Here, too, the authors found that the family leaves a deep mark on the historical consciousness of young people. The central insight gained from the study is that every family member participates in the (re)construction of the stories about the past, following specific patterns and using specific tools. The third generation, the grandchildren, showed a distinct tendency to turn their grandparents into everyday heroes of this time period, fulfilling an obvious need to dissociate their grandparents from the "bad Nazis" they know so much about. Realizing the importance of the family talks, the authors offer a detailed analysis of such conversations.

They delineate the processes through which stories are changed when they are handed down from one generation to the other. These processes are made possible by a particular pattern of story-telling. Even when the contemporary witnesses talk openly about this time period, they narrate events in an abstract way, with nebulous, fragmented and often contradictory stories. Children and grandchildren "fill in" gaps in the grandparents' stories, making them clearer and more detailed - but essentially constructing their own versions. The authors note that this historical model still has a dominant place in Germany, despite what they consider the successful work done in history classes, political education and memorials. The more the following generations know about the period of the Third Reich and its criminal character, the stronger the need to construct a story that combines the crimes of the Nazis with a kind of moral integrity for their relatives in the same narrative. Along with heroization, the second tendency is to turn the relatives into victims. In more than half of the 1130 stories, relatives are pictured as victims of poverty, rape and violence from Russian soldiers; as refugees; and as victims of the war on the home front because of the bombing of German cities. The profusion of images of the Third Reich and Holocaust in documentaries and films not only gives children and grandchildren a "retroactive script" to fill gaps in the nebulous stories they are told, contemporary witnesses also use such images, mixing them with their own fading experiences and memories. Movie images are used as historical proof for how the past really was.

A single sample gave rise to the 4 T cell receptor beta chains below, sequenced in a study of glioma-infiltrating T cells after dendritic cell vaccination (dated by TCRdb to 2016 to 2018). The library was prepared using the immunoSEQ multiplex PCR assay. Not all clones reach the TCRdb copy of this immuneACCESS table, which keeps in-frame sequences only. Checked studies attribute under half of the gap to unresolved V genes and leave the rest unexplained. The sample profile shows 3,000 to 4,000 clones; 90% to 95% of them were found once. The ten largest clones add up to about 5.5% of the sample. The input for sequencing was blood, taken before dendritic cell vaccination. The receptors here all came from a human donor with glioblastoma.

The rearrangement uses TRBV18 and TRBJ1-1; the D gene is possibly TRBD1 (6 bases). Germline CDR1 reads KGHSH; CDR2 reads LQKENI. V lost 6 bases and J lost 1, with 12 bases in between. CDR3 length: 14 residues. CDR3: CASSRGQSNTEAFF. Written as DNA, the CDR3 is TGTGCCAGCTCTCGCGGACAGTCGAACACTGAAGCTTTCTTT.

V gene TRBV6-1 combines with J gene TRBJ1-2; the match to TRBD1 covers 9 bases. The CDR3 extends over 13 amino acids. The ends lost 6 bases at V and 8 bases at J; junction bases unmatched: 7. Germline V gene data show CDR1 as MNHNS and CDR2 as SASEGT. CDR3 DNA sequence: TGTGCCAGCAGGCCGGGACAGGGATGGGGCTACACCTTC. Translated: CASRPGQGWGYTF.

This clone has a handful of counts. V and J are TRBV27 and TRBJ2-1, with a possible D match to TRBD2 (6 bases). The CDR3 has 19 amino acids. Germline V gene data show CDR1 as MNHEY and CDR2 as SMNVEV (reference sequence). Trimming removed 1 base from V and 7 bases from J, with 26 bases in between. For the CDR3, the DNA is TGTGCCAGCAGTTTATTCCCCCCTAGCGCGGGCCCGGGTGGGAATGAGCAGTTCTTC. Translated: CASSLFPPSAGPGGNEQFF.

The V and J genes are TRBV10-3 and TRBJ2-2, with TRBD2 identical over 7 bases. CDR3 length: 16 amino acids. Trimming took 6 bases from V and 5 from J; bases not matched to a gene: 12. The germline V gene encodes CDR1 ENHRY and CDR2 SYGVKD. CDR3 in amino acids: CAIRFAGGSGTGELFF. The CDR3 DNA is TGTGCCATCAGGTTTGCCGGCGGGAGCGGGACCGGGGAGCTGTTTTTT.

A recurrent and alarming phenomenon the authors call “Wechselrahmung” (p.81ff) is the use of interchangeable frames of reference - a process where scenes from the relatives' past are constructed by using elements borrowed from events that actually report on the persecution and extermination of Jews, frequently made vivid in films dealing with the Holocaust.

Among the narrative components of the family discourse one finds many anti-Semitic and racist stereotypes concerning the Russians and the Jews - frightening and depressing legacies of National Socialism.

(In part quoted from an H-NET Book Review - “Opa war kein Nazi!” by Charlotte Opfermann.)